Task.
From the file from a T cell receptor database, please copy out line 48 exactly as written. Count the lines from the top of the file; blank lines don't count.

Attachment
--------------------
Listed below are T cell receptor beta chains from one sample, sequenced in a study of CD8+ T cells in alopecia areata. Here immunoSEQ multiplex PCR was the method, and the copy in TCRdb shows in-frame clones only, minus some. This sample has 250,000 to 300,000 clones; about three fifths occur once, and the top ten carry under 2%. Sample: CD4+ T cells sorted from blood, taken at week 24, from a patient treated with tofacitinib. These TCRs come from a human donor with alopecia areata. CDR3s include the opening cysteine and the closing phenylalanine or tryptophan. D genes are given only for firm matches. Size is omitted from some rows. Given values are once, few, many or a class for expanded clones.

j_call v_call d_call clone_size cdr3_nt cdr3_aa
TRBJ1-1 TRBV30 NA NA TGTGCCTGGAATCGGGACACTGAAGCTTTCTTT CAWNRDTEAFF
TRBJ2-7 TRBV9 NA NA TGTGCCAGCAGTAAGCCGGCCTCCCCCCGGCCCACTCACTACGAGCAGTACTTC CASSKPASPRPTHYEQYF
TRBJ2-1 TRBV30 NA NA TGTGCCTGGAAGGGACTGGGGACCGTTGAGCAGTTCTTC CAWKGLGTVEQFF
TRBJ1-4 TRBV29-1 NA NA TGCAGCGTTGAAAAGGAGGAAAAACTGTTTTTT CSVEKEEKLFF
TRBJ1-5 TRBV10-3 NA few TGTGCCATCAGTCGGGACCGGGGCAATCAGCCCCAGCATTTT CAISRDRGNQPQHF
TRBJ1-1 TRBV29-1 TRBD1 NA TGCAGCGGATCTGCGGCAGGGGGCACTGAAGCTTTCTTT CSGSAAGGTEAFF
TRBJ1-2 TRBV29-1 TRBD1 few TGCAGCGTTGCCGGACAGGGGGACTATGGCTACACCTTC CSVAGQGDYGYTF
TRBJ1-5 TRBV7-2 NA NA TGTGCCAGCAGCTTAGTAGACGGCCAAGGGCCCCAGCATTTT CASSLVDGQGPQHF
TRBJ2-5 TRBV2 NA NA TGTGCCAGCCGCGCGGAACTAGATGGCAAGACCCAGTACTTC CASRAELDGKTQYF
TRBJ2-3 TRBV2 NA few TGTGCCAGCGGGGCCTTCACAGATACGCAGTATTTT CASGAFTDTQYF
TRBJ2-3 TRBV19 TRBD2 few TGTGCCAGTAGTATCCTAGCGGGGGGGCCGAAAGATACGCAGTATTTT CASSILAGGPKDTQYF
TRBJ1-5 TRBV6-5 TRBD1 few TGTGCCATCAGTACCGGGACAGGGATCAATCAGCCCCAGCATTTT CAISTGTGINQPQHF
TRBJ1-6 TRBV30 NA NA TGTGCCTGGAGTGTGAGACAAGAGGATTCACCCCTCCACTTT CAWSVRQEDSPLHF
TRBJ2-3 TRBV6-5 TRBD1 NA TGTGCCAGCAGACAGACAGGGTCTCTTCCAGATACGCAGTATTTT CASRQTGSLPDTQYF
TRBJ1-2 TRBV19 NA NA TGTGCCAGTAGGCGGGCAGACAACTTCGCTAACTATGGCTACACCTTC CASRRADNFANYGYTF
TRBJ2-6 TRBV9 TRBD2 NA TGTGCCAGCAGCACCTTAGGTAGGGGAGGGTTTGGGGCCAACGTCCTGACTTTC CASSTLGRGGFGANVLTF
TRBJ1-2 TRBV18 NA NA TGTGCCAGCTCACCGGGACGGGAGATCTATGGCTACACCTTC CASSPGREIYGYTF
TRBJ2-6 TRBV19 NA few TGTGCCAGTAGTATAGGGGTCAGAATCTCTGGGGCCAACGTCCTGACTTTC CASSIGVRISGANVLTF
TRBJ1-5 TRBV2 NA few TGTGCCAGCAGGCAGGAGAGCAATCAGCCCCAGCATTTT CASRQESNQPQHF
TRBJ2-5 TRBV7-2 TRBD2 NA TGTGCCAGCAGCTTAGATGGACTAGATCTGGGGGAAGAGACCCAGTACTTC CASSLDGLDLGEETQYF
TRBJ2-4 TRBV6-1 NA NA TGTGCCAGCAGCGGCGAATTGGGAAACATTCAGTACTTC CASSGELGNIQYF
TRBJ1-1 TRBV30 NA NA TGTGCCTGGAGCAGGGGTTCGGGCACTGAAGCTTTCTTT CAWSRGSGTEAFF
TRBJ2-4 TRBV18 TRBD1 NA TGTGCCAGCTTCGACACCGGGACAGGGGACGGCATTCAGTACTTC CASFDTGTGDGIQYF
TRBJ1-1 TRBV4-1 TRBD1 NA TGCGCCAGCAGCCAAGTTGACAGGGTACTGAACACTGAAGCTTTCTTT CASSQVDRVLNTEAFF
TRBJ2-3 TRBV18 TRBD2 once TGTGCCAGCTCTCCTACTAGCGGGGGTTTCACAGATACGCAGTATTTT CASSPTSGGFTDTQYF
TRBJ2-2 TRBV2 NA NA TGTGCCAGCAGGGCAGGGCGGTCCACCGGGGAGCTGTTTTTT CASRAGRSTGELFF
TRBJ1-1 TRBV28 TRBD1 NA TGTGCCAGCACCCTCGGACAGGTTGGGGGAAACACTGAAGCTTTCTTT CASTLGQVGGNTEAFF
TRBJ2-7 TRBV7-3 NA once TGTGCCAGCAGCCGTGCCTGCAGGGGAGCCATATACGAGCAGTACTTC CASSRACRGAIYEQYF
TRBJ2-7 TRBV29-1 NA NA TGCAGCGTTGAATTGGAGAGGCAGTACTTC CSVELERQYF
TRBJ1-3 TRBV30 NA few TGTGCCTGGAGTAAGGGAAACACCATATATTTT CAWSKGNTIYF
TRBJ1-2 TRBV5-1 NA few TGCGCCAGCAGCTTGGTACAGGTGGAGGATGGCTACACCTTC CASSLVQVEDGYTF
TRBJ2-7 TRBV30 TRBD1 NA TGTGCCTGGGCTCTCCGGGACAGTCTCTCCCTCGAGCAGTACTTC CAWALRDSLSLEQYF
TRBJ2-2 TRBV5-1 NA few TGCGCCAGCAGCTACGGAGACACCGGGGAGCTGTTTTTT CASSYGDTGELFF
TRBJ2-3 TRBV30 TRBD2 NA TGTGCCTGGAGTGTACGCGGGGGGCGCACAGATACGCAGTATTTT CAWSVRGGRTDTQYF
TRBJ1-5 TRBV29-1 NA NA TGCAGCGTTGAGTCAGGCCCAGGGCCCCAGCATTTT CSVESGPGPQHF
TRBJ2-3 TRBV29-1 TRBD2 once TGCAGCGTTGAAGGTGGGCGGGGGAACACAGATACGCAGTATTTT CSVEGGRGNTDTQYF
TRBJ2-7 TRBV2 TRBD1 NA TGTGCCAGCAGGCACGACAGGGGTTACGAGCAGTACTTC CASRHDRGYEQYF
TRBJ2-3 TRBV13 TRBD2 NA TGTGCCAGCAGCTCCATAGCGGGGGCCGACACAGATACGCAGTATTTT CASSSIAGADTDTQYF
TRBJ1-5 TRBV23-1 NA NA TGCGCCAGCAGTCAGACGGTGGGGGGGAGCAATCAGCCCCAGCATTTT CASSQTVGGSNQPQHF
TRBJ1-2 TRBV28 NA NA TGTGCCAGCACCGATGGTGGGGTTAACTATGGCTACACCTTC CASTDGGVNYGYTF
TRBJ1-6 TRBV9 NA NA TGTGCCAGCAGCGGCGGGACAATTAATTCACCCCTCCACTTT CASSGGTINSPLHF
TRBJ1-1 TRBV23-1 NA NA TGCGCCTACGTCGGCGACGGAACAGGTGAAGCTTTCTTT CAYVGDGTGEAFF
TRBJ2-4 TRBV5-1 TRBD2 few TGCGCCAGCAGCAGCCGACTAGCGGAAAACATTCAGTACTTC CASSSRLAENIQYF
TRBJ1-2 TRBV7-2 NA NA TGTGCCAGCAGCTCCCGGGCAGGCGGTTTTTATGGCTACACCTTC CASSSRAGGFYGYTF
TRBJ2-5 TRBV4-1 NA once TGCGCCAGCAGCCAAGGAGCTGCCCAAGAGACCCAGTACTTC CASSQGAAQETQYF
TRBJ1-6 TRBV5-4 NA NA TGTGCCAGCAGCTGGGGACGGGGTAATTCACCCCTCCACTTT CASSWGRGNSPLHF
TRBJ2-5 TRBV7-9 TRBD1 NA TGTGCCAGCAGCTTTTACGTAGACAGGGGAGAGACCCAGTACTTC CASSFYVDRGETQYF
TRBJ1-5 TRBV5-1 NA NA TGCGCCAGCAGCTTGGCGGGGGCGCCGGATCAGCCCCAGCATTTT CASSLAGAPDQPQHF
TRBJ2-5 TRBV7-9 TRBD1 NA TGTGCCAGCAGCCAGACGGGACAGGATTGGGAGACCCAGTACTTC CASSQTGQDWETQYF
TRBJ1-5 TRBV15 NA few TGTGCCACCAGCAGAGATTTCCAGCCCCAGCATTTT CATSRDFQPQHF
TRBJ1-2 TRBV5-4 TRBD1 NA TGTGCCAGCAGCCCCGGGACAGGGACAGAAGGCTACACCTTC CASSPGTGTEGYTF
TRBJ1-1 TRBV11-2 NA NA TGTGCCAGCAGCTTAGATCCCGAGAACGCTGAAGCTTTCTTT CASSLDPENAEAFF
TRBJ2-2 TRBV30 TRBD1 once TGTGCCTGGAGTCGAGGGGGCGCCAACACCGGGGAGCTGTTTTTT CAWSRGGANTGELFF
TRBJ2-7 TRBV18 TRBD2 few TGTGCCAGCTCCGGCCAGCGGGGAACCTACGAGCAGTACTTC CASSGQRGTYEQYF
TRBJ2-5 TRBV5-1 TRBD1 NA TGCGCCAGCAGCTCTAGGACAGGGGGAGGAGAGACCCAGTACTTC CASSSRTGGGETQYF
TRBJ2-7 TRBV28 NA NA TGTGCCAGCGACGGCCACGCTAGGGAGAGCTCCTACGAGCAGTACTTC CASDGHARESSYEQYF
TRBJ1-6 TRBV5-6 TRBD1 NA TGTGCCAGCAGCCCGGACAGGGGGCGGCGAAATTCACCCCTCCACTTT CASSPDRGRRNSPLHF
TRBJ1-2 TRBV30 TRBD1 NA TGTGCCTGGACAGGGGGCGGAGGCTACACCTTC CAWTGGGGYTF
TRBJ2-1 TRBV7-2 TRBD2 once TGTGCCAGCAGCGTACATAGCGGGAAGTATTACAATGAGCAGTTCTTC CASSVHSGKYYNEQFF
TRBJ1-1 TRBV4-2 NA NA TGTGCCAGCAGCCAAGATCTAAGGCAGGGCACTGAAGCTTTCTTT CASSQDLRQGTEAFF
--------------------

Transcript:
TRBJ1-6 TRBV5-4 NA NA TGTGCCAGCAGCTGGGGACGGGGTAATTCACCCCTCCACTTT CASSWGRGNSPLHF